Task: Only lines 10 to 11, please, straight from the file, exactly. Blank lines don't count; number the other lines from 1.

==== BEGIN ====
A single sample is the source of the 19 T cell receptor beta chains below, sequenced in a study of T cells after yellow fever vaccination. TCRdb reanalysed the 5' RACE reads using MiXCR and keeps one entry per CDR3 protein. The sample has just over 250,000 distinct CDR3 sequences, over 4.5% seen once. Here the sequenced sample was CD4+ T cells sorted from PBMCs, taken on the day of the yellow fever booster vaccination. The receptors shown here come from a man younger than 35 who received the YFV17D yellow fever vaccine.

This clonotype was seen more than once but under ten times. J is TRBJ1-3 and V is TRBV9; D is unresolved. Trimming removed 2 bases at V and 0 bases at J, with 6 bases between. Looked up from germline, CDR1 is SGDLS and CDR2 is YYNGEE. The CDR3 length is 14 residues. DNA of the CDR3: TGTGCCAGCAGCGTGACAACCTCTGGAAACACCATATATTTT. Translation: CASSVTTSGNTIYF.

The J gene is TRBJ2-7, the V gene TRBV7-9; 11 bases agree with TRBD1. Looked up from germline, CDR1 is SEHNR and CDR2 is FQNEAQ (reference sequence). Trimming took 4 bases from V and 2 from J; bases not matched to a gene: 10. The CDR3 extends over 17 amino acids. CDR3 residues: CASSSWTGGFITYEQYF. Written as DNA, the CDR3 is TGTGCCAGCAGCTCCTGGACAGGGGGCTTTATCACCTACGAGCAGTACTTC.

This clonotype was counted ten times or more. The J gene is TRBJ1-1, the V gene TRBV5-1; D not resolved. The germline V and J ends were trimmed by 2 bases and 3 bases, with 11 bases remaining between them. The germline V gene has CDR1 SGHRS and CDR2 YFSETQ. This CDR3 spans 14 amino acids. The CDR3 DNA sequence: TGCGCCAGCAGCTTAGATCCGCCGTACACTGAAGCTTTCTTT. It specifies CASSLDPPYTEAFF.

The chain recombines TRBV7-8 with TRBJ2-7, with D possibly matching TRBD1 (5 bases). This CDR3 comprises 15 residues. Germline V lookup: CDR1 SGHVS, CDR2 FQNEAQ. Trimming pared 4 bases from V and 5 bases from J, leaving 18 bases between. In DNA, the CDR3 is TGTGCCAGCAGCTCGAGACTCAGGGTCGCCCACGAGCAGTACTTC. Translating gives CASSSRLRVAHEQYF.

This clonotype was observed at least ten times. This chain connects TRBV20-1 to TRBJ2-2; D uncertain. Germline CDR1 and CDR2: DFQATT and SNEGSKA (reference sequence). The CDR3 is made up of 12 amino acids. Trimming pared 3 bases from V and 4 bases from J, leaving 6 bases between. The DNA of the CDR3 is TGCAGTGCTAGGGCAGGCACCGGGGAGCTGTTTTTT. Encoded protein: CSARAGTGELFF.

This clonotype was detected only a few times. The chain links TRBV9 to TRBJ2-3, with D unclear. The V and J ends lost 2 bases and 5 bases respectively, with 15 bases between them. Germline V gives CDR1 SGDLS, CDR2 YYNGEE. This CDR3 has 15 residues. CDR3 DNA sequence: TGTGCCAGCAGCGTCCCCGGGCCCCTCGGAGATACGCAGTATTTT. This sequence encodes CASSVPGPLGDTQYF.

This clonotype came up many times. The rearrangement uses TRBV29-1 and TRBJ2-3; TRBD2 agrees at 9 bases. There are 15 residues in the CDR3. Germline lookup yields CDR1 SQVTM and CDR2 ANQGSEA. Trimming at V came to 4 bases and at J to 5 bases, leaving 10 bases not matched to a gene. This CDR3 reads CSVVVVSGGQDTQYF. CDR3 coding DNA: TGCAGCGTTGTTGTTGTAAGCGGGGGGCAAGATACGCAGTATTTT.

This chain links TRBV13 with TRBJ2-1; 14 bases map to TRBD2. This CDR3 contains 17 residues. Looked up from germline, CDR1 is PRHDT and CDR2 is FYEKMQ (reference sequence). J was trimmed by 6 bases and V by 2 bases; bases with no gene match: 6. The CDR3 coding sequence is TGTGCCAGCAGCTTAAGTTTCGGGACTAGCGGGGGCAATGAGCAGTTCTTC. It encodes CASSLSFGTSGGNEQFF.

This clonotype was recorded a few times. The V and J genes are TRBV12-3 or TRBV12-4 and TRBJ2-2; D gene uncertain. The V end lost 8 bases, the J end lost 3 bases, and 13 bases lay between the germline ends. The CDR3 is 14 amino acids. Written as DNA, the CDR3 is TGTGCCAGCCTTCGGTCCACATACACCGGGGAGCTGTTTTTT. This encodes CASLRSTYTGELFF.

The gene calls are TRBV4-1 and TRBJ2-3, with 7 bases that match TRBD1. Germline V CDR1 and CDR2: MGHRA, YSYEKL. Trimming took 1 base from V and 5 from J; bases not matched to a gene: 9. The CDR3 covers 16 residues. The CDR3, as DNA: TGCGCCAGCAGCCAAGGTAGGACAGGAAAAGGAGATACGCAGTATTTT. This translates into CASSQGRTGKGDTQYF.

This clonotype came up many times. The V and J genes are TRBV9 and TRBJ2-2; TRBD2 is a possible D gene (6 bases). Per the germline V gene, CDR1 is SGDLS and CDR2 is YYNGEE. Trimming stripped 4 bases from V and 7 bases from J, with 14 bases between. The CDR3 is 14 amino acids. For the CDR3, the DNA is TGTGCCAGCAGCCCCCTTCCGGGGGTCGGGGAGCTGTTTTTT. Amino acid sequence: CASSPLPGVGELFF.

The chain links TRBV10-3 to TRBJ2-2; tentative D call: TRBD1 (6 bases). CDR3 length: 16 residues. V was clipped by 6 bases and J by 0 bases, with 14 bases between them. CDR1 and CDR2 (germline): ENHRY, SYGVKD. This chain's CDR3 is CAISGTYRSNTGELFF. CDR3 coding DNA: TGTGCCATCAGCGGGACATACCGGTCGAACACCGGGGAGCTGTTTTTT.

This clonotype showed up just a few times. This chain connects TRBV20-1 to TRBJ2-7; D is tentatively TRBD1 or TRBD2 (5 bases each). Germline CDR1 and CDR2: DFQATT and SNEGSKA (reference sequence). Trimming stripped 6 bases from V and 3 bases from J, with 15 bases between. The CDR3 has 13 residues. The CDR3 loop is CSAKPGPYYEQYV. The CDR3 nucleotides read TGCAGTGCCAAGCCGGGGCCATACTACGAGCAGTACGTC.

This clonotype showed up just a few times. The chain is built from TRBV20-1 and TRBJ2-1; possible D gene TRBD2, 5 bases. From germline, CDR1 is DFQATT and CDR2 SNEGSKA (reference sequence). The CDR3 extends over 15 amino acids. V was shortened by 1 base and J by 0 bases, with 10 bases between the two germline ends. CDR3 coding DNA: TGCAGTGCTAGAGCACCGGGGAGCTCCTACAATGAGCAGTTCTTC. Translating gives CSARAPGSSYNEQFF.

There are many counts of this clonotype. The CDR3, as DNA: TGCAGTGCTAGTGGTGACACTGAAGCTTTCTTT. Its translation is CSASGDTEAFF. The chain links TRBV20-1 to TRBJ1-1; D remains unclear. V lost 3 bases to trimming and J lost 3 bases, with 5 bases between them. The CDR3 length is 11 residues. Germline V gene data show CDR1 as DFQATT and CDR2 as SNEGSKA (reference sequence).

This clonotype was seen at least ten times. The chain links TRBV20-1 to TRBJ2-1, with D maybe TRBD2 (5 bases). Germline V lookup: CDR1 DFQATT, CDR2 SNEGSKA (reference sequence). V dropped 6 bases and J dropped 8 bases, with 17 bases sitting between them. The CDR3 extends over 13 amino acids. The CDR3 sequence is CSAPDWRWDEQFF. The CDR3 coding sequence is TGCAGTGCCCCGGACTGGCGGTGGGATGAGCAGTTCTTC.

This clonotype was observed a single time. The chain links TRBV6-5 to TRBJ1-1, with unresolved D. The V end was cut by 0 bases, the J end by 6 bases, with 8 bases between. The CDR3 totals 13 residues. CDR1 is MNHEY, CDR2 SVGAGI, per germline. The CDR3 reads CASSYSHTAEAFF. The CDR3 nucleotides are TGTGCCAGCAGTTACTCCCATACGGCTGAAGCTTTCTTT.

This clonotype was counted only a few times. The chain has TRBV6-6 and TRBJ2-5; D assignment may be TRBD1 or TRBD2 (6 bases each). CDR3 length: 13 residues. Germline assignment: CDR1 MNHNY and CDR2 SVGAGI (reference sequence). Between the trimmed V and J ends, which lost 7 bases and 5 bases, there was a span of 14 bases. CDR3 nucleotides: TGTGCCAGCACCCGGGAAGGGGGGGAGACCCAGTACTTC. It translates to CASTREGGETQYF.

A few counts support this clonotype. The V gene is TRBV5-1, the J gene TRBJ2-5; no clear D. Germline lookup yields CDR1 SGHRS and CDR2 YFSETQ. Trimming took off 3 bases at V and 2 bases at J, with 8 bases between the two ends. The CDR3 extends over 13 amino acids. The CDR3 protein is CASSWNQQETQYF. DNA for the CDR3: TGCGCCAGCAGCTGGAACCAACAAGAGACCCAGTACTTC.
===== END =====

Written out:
This clonotype was recorded a few times. The V and J genes are TRBV12-3 or TRBV12-4 and TRBJ2-2; D gene uncertain. The V end lost 8 bases, the J end lost 3 bases, and 13 bases lay between the germline ends. The CDR3 is 14 amino acids. Written as DNA, the CDR3 is TGTGCCAGCCTTCGGTCCACATACACCGGGGAGCTGTTTTTT. This encodes CASLRSTYTGELFF.

The gene calls are TRBV4-1 and TRBJ2-3, with 7 bases that match TRBD1. Germline V CDR1 and CDR2: MGHRA, YSYEKL. Trimming took 1 base from V and 5 from J; bases not matched to a gene: 9. The CDR3 covers 16 residues. The CDR3, as DNA: TGCGCCAGCAGCCAAGGTAGGACAGGAAAAGGAGATACGCAGTATTTT. This translates into CASSQGRTGKGDTQYF.